Cuba Is an Island in Mourning

By Fabiana del Valle

HAVANA TIMES – It’s 7:30 AM and I was walking down the streets in my town to get to the bank. I guessed the electricity would be back on soon after a long night with a blackout, or maybe the bank would have fuel for their generator to switch on the building and tend to the population’s needs.

After so many fruitless trips, I was ready to wait as long as it would take. Despite my optimism, the silent streets were a bad omen. I sat on a wall in front of the bank, and I could see the sun turning the buildings orange from there.

Other people arrived, asked who was last in line, and said:

“I already asked the guard and he told me that they don’t have fuel for the building’s generator. They asked the government, but they were told there wasn’t any.”

“What do you mean they don’t have any? If there isn’t any, how come they’re still driving everywhere?”

“Let’s see if the electricity comes back on, I couldn’t sleep last night. This is the fourth time I’ve come, and I haven’t been able to get what I needed done.”

It’s 8 AM and we all gather outside the door. The manager comes out sorry and explains the situation to us. There wasn’t any electricity and fuel for the back up generator ran out yesterday. We already knew that. But it did surprise us that the bank had also been offline for three days. The problem had been reported to the provincial office and they still hadn’t had a response.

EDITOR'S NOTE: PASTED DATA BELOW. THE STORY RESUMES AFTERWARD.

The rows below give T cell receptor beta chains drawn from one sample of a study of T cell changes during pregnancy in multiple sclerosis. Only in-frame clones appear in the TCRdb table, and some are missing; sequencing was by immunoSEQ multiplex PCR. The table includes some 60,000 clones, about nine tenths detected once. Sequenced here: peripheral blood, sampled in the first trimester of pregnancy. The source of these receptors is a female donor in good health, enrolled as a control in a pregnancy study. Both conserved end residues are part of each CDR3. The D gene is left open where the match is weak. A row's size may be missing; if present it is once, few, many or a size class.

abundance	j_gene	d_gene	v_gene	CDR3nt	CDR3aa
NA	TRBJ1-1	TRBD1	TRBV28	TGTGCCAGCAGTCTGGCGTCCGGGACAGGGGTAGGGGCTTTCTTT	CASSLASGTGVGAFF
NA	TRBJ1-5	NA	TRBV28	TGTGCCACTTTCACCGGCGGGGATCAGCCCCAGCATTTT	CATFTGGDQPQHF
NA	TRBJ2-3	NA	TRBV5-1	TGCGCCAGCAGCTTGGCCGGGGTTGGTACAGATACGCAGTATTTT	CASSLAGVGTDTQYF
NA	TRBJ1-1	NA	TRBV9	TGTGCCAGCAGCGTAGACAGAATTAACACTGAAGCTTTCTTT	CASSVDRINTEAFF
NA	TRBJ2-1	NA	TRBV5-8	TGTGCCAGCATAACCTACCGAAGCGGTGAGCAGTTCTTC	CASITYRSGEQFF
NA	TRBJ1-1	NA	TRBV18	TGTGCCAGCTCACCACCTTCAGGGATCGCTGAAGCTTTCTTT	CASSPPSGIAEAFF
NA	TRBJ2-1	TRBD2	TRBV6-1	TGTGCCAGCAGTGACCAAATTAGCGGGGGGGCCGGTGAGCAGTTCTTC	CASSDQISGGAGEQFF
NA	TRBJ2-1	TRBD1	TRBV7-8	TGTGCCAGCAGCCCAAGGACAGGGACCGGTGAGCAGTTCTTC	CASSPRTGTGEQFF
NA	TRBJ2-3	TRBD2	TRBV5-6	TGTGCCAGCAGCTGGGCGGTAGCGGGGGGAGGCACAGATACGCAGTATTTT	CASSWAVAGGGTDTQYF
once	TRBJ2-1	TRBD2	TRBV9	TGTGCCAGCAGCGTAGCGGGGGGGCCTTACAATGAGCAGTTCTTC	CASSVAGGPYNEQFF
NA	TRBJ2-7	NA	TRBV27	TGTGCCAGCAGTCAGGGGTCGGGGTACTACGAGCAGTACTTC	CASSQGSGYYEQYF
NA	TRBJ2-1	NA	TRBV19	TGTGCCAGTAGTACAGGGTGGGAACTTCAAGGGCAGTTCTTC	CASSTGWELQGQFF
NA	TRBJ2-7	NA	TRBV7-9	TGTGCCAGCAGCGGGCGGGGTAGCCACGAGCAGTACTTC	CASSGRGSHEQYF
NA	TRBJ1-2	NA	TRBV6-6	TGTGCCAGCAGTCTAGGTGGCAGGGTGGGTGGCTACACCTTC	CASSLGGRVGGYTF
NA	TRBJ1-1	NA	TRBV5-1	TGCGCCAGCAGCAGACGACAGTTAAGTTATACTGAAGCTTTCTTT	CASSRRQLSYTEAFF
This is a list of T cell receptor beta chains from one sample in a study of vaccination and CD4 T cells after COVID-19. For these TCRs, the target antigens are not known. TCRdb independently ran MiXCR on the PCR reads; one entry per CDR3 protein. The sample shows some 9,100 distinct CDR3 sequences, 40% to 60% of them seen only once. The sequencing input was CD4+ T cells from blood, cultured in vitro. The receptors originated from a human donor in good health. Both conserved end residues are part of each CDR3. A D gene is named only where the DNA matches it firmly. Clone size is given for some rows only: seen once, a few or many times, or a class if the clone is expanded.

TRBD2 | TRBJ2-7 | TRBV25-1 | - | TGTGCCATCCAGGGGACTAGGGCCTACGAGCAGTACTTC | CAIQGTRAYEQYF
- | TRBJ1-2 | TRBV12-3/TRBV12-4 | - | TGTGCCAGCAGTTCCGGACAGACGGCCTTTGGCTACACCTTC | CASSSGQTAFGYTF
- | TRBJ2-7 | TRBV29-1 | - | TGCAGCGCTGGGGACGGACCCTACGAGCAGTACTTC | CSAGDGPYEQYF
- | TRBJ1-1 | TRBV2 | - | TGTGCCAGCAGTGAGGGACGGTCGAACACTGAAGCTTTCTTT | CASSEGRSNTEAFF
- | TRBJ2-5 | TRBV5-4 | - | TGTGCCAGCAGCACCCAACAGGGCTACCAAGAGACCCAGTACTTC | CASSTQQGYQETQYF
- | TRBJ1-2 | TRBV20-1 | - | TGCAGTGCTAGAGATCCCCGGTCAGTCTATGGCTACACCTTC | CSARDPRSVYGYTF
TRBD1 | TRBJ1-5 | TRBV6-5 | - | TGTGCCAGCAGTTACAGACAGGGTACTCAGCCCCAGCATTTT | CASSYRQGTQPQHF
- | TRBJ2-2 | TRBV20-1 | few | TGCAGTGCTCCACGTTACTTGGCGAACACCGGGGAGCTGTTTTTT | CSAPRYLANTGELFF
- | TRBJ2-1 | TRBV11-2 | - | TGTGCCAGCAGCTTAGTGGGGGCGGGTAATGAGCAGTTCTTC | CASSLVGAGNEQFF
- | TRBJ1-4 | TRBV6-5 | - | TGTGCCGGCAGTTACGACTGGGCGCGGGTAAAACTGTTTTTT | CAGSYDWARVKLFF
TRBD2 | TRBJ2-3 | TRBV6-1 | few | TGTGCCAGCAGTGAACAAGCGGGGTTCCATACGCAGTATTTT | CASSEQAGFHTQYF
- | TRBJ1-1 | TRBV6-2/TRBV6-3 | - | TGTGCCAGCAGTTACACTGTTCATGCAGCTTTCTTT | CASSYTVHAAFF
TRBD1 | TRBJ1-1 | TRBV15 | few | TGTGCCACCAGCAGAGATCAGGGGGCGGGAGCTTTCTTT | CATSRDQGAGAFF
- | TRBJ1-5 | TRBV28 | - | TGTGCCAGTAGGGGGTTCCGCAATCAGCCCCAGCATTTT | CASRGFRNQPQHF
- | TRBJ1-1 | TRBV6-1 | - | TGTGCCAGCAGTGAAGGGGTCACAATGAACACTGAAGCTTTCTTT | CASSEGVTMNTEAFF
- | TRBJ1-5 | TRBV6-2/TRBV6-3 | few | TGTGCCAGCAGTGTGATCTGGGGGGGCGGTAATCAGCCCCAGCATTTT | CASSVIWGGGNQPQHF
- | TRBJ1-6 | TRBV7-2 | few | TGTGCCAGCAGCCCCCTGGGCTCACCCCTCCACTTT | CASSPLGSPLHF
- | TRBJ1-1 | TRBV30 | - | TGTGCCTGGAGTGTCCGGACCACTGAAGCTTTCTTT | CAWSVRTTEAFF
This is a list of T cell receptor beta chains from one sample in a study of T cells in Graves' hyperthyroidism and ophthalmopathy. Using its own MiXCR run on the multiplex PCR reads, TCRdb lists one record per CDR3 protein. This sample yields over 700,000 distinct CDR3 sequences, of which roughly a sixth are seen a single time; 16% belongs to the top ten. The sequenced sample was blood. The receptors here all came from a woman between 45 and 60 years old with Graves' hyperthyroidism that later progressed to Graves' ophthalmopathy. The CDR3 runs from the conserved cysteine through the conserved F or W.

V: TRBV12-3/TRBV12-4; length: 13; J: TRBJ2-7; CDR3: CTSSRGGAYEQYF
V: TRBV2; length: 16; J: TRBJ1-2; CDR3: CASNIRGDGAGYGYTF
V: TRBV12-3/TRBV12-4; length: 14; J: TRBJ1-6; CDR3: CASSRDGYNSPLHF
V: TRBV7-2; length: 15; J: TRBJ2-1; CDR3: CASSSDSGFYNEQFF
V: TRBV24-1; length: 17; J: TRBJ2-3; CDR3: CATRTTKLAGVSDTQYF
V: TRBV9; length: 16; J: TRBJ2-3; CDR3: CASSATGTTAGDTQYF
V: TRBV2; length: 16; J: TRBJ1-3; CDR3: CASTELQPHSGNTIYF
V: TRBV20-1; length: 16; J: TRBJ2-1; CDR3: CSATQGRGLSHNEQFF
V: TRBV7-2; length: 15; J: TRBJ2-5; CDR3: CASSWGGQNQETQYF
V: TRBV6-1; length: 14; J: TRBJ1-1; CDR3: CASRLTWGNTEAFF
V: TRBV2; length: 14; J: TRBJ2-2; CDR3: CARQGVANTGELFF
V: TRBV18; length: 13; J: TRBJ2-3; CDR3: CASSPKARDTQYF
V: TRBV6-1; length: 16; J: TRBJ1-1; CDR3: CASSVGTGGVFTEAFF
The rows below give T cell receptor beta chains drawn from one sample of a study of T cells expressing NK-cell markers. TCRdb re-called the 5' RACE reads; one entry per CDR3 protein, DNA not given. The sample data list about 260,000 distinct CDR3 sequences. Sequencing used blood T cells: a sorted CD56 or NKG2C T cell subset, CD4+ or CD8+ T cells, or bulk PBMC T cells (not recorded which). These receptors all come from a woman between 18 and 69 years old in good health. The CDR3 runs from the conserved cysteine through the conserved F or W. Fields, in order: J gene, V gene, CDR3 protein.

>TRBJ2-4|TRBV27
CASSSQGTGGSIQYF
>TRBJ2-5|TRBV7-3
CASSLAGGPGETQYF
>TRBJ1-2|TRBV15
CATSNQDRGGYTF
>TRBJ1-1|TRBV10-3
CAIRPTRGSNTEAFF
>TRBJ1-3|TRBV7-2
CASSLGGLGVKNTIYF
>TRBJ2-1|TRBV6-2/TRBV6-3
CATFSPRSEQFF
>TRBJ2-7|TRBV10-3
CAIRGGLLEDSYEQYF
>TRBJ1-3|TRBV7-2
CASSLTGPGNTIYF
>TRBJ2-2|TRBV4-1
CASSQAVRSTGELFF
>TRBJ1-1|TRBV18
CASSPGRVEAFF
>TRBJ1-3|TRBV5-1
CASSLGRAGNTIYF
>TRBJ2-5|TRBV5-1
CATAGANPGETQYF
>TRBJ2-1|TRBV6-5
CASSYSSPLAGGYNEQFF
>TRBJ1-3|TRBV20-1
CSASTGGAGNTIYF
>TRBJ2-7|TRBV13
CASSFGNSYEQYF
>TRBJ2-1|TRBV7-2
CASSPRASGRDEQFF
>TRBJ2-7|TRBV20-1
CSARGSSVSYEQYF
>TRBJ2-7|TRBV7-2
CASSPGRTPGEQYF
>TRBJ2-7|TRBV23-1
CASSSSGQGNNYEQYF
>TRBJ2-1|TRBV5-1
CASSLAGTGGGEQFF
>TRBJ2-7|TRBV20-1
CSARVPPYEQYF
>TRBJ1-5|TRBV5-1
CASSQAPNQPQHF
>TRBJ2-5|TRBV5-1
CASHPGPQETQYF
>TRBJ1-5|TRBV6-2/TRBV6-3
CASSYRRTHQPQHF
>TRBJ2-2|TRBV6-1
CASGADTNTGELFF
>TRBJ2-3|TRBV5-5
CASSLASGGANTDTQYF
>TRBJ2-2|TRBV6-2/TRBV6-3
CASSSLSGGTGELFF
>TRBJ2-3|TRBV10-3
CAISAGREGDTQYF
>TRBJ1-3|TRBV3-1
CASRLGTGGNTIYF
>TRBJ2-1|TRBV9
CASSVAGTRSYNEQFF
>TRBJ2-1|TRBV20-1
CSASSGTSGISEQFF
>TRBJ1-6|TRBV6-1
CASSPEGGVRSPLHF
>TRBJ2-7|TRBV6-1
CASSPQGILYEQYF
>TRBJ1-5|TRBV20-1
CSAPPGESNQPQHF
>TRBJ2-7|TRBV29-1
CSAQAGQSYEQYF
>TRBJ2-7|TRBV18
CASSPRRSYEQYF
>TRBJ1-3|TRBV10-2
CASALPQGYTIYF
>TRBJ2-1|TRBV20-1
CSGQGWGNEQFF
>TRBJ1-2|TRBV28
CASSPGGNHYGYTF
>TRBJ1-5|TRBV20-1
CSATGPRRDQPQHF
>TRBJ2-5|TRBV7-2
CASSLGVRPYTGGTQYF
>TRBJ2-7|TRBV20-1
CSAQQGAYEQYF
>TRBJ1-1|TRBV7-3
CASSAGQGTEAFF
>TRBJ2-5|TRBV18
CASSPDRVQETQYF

I started walking home. We walked down the streets like demotivated zombies with their brains fried from thinking too much. What do I feed my children? When will the drugstore get the medicine I need? What do I do tonight when the electricity cuts out and my baby begins to cry?

We were born in a country in mourning. We walk over the scars of its silent avenues, every day at dawn. The daily routine that follows dark nights full of mosquitoes and sweat. Work days where bags under the eyes and sleep deprivation limit our efficiency, while hunger tugs at our insides and our pockets shrink.

This is my island, where there were believers willing to put their lives on the line in trenches for inconceivable causes. God bless those who managed to open their eyes! Others continue to give thanks [to those in power] while hardship engulfs everything around them.

Children experience bleak summers, without candy, toys, hope. They are taught doctrines at school, but this generation doesn’t believe, they have too many tears being held back, too many “I can’ts” from cash-strapped parents.

Young people leave in search of opportunities. Places where the future smells like hope. They carry the burden of fear in their backpacks and the pain of a farewell. Parents are separated from their children, wives from their husbands, friends.